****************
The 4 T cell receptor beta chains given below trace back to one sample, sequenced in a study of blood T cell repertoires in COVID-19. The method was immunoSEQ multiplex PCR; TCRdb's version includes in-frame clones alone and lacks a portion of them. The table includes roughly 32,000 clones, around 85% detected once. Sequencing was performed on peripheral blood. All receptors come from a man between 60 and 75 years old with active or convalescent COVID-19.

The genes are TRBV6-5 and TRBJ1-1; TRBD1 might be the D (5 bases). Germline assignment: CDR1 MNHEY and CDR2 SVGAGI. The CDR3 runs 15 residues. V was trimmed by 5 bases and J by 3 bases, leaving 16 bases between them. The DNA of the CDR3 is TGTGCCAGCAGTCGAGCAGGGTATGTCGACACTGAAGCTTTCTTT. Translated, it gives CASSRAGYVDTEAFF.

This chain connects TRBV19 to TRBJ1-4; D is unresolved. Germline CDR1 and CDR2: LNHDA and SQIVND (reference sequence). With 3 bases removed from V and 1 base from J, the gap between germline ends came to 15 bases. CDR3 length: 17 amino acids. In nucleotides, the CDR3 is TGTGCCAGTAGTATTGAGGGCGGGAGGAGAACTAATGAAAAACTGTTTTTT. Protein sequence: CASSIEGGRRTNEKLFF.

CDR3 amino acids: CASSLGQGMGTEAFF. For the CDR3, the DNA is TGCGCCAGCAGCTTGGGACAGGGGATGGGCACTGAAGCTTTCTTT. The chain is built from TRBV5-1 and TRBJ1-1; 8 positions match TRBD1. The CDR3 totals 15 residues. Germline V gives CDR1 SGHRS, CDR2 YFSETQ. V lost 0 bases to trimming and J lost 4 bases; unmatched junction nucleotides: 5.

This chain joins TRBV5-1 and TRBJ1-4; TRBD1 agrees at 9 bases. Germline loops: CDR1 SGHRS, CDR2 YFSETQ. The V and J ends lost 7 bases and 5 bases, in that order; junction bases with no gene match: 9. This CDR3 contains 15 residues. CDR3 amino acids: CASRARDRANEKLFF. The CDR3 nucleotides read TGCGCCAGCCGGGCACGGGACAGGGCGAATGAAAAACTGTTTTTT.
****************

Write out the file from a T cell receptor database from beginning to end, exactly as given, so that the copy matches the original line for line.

The 4 T cell receptor beta chains given below trace back to one sample, sequenced in a study of blood T cell repertoires in COVID-19. The method was immunoSEQ multiplex PCR; TCRdb's version includes in-frame clones alone and lacks a portion of them. The table includes roughly 32,000 clones, around 85% detected once. Sequencing was performed on peripheral blood. All receptors come from a man between 60 and 75 years old with active or convalescent COVID-19.

The genes are TRBV6-5 and TRBJ1-1; TRBD1 might be the D (5 bases). Germline assignment: CDR1 MNHEY and CDR2 SVGAGI. The CDR3 runs 15 residues. V was trimmed by 5 bases and J by 3 bases, leaving 16 bases between them. The DNA of the CDR3 is TGTGCCAGCAGTCGAGCAGGGTATGTCGACACTGAAGCTTTCTTT. Translated, it gives CASSRAGYVDTEAFF.

This chain connects TRBV19 to TRBJ1-4; D is unresolved. Germline CDR1 and CDR2: LNHDA and SQIVND (reference sequence). With 3 bases removed from V and 1 base from J, the gap between germline ends came to 15 bases. CDR3 length: 17 amino acids. In nucleotides, the CDR3 is TGTGCCAGTAGTATTGAGGGCGGGAGGAGAACTAATGAAAAACTGTTTTTT. Protein sequence: CASSIEGGRRTNEKLFF.

CDR3 amino acids: CASSLGQGMGTEAFF. For the CDR3, the DNA is TGCGCCAGCAGCTTGGGACAGGGGATGGGCACTGAAGCTTTCTTT. The chain is built from TRBV5-1 and TRBJ1-1; 8 positions match TRBD1. The CDR3 totals 15 residues. Germline V gives CDR1 SGHRS, CDR2 YFSETQ. V lost 0 bases to trimming and J lost 4 bases; unmatched junction nucleotides: 5.

This chain joins TRBV5-1 and TRBJ1-4; TRBD1 agrees at 9 bases. Germline loops: CDR1 SGHRS, CDR2 YFSETQ. The V and J ends lost 7 bases and 5 bases, in that order; junction bases with no gene match: 9. This CDR3 contains 15 residues. CDR3 amino acids: CASRARDRANEKLFF. The CDR3 nucleotides read TGCGCCAGCCGGGCACGGGACAGGGCGAATGAAAAACTGTTTTTT.